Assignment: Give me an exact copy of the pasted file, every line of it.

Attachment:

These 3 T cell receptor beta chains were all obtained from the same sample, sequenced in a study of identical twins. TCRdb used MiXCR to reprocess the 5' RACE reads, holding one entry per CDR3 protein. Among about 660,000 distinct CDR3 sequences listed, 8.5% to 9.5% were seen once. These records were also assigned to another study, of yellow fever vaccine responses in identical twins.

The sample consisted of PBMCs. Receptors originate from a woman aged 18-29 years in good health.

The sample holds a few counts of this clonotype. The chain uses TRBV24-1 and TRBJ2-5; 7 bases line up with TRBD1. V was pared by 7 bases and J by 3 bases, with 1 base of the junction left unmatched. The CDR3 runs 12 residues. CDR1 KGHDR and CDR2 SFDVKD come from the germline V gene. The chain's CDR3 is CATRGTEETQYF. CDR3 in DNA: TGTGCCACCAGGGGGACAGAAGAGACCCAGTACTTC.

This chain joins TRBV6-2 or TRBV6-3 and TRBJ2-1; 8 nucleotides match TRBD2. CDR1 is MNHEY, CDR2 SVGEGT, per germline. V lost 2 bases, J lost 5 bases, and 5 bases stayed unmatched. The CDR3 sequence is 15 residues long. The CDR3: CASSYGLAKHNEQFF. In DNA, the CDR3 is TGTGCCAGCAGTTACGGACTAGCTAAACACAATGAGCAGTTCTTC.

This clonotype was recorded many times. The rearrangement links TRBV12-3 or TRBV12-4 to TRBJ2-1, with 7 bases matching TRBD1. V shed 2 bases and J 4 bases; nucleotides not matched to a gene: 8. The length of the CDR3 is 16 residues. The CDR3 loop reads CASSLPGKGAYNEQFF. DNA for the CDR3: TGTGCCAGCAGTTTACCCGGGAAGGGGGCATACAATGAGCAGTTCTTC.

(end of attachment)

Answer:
These 3 T cell receptor beta chains were all obtained from the same sample, sequenced in a study of identical twins. TCRdb used MiXCR to reprocess the 5' RACE reads, holding one entry per CDR3 protein. Among about 660,000 distinct CDR3 sequences listed, 8.5% to 9.5% were seen once. These records were also assigned to another study, of yellow fever vaccine responses in identical twins.

The sample consisted of PBMCs. Receptors originate from a woman aged 18-29 years in good health.

The sample holds a few counts of this clonotype. The chain uses TRBV24-1 and TRBJ2-5; 7 bases line up with TRBD1. V was pared by 7 bases and J by 3 bases, with 1 base of the junction left unmatched. The CDR3 runs 12 residues. CDR1 KGHDR and CDR2 SFDVKD come from the germline V gene. The chain's CDR3 is CATRGTEETQYF. CDR3 in DNA: TGTGCCACCAGGGGGACAGAAGAGACCCAGTACTTC.

This chain joins TRBV6-2 or TRBV6-3 and TRBJ2-1; 8 nucleotides match TRBD2. CDR1 is MNHEY, CDR2 SVGEGT, per germline. V lost 2 bases, J lost 5 bases, and 5 bases stayed unmatched. The CDR3 sequence is 15 residues long. The CDR3: CASSYGLAKHNEQFF. In DNA, the CDR3 is TGTGCCAGCAGTTACGGACTAGCTAAACACAATGAGCAGTTCTTC.

This clonotype was recorded many times. The rearrangement links TRBV12-3 or TRBV12-4 to TRBJ2-1, with 7 bases matching TRBD1. V shed 2 bases and J 4 bases; nucleotides not matched to a gene: 8. The length of the CDR3 is 16 residues. The CDR3 loop reads CASSLPGKGAYNEQFF. DNA for the CDR3: TGTGCCAGCAGTTTACCCGGGAAGGGGGCATACAATGAGCAGTTCTTC.